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It's been a banner year for "True Lies'" veterans.

James Cameron, who directed that 1994 smash hit, finally released "Avatar: The Way of Water," and it's already the third-highest-grossing movie of all time. Jamie Lee Curtis, who stole the nearly 30-year-old thriller with a slapstick striptease, just earned an Oscar nomination for her role in "Everything Everywhere All at Once."

However, neither has any involvement in the TV reboot, "True Lies." And it shows.

Viewers who tune in for the premiere at 9 p.m. Wednesday on WCCO, Ch. 4, will get the same basic setup as the original Arnold Schwarzenegger vehicle: A disenchanted wife (Ginger Gonzaga) discovers that her seemingly mild-mannered husband (Steve Howey) is a superspy and gets pulled into his world.

But what follows isn't the kind of action-packed thriller that made Schwarzenegger a star. The series ends up borrowing more from lighthearted network dramas from yesteryear like "Moonlighting," "Scarecrow and Mrs. King" and "Remington Steele," shows where wit was more valuable than weaponry.

"I love spectacle, and we were able to do some big stunts and effects that I'm really proud of," showrunner Matt Nix said during a virtual news conference last month, citing a high-octane scene that climaxes with the kind of car flip that could tie up traffic for a week. "But the thing that really matters to me is the spirit of the thing. It's a show about family, about a group of people that really care about each other and are working through real issues. We're inviting the audience to laugh and have some fun and remember that whatever insanity might be going on in the world, we are all human beings trying to do our best."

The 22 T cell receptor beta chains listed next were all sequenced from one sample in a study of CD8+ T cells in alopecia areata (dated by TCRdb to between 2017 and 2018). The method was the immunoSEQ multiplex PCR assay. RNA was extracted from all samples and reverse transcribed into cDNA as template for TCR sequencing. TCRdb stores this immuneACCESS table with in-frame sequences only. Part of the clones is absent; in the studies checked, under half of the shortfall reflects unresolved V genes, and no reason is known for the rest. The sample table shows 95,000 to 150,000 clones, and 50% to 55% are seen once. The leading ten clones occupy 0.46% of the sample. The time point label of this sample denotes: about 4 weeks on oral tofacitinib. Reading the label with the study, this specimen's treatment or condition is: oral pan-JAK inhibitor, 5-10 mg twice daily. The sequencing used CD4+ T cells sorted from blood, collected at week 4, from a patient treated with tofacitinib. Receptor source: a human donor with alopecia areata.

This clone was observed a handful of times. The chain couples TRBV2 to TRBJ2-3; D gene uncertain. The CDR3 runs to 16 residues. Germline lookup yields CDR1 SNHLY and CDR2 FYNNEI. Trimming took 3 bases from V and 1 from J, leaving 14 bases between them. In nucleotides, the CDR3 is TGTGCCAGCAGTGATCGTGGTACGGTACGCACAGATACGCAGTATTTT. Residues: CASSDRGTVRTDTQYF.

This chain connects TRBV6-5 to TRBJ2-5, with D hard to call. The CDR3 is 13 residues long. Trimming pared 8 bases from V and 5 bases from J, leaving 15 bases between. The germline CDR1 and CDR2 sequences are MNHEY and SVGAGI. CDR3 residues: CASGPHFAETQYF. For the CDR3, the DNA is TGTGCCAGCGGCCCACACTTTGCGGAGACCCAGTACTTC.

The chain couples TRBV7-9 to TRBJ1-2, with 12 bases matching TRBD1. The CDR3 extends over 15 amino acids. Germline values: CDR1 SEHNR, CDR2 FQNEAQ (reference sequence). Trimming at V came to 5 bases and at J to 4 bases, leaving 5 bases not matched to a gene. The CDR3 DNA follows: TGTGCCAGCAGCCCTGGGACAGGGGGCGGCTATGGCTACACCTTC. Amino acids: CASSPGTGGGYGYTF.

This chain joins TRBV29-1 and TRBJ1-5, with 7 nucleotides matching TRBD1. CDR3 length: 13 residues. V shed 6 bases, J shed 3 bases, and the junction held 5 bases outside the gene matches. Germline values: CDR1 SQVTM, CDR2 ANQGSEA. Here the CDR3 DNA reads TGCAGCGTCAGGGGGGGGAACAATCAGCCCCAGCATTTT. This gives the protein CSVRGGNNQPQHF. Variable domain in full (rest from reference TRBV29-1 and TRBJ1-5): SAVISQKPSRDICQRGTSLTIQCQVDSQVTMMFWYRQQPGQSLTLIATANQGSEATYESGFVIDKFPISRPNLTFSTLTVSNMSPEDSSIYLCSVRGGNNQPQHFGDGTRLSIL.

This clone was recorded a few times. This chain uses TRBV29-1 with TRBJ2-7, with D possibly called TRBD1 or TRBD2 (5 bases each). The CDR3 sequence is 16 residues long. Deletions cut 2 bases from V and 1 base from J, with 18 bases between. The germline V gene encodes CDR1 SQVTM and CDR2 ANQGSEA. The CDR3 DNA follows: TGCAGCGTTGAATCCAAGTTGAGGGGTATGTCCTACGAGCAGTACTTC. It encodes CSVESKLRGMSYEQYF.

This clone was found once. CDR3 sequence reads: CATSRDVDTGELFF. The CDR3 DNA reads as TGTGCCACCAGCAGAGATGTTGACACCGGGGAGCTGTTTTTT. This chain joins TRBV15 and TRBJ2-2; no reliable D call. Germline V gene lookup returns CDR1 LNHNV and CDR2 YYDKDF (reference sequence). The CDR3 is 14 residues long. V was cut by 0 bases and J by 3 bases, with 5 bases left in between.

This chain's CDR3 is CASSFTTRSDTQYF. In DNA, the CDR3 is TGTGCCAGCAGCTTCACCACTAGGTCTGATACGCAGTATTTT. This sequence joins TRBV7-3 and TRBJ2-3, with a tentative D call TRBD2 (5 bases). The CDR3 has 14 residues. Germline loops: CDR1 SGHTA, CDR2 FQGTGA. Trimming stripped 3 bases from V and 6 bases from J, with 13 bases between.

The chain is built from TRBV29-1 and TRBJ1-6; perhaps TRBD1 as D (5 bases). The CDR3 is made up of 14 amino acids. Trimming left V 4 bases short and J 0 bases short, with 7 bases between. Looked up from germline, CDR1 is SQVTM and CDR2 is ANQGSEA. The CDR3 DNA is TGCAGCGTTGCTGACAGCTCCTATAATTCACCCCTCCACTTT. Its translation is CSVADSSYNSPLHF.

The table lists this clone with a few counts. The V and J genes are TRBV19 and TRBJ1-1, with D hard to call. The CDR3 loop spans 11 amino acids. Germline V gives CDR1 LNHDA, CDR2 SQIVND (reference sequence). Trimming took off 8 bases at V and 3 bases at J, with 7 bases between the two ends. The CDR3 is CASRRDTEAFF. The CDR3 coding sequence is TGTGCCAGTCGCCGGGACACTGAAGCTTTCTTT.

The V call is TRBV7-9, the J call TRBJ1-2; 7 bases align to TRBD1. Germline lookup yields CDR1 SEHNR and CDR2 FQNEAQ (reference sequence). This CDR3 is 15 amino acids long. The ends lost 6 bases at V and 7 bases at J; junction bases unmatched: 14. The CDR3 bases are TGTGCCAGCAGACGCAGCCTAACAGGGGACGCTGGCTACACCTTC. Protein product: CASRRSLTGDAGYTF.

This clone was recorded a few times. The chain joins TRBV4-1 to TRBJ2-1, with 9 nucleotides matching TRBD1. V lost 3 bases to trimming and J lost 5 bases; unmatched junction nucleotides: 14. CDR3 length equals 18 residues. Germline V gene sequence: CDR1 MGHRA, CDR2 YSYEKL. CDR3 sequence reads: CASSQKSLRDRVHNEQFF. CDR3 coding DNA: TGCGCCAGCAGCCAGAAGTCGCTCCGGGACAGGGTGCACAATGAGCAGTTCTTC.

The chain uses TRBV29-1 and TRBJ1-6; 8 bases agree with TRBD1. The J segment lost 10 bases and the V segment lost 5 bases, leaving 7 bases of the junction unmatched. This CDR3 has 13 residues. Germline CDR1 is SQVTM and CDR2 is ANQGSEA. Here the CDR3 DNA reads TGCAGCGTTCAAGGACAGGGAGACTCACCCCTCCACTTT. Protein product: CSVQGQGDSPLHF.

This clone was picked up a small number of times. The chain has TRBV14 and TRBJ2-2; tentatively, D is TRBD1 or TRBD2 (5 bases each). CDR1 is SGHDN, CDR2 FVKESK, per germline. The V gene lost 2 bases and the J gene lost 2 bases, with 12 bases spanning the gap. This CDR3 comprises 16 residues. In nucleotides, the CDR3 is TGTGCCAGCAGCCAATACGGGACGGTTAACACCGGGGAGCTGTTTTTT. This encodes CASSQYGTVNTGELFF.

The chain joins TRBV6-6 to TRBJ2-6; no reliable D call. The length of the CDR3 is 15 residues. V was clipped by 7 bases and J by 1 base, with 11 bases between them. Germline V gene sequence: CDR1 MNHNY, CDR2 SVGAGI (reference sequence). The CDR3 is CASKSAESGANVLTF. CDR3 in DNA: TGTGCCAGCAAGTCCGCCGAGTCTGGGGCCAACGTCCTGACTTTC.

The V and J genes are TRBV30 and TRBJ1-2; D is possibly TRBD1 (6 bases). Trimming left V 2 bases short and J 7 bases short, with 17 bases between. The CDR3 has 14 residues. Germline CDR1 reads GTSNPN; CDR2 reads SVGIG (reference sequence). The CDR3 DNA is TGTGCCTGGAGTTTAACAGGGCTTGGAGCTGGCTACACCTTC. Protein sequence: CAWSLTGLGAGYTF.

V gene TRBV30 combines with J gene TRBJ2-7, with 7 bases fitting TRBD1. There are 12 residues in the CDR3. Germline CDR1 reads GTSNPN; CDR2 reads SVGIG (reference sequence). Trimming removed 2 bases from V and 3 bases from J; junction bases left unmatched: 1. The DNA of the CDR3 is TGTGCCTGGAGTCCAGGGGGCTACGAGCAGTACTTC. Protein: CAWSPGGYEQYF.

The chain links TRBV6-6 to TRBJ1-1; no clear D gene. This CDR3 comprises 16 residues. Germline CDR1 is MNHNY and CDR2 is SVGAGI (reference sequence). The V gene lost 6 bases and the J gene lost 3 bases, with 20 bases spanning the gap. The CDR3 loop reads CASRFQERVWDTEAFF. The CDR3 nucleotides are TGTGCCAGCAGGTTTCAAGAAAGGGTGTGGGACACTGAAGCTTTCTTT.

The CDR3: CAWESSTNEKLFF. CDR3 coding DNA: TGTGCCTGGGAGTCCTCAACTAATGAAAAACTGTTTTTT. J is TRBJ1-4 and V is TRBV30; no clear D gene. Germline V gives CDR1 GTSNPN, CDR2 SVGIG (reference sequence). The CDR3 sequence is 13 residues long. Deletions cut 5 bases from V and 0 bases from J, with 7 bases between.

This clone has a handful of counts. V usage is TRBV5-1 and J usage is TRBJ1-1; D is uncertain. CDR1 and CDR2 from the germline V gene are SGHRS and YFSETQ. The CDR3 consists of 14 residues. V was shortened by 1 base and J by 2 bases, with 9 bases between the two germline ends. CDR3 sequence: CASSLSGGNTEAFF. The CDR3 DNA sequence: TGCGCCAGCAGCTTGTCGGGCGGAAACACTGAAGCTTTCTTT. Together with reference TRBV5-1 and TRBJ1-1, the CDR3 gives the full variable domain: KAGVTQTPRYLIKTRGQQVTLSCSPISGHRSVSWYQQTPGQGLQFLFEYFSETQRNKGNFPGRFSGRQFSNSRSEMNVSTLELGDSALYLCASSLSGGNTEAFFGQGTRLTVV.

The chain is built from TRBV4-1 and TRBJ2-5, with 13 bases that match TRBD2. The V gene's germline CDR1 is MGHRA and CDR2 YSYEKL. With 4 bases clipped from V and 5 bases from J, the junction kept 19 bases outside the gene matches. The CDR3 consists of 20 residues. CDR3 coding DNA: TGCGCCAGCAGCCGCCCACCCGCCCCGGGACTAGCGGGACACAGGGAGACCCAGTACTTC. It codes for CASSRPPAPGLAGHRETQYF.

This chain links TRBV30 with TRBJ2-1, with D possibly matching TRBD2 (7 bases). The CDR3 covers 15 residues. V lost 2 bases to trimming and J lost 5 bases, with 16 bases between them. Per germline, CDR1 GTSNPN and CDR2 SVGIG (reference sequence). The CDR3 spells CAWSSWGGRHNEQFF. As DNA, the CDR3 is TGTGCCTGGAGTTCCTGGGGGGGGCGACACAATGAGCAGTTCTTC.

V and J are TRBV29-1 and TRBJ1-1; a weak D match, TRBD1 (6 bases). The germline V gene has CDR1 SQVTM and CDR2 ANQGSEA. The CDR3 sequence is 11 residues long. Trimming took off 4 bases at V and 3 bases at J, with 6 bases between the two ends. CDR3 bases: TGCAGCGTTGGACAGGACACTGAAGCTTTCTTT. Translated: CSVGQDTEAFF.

That approach is practical. The budget for the pilot episode was 5% of what Cameron had to play with — and that was back in the mid-'90s.

It may also come as a relief to viewers who are convinced that network dramas are on a mission to gross them out.

Shows like "The Blacklist," and "NCIS" have occasional wisecracks, but it's tough to giggle after just watching someone get shot in the left eyeball.

"Lies," on the other hand, is about as disturbing as a Road Runner cartoon. Its idea of a shocking moment is a cameo from original cast member Tom Arnold.

"We've been through a period where there's a lot of television out there that's sort of like vegetables TV," Nix said. "This is more like dessert TV."

But the lighthearted approach only works if the casting is just right.

Nix's previous TV series, "Burn Notice," which ran on USA from 2007 to 2013, benefited greatly from the chemistry among cast members Jeffrey Donovan, Bruce Campbell and Gabrielle Anwar.

That magic is missing here, despite an impressive comic performance from Gonzaga. Her looks and fast-patter delivery may remind you of Mila Kunis. She's so charming that you can almost overlook her character's all-too-quick transformation into a kick-butt agent.

In last month's news conference, Howey swooned over his co-star, calling her the funniest person he has ever met.

On screen, Howey is overmatched. His character is so bland that you wonder if he just got evicted from "Melrose Place" for being too square. He makes Schwarzenegger look like a comic genius.

It's unlikely that the TV series will come close to matching the success of the big-screen "Lies," the third-highest-grossing movie of 1994 (only "The Lion King" and "Forrest Gump" reaped more). But those who crave their action without the blood will be tempted to give it a try. And they'll be back.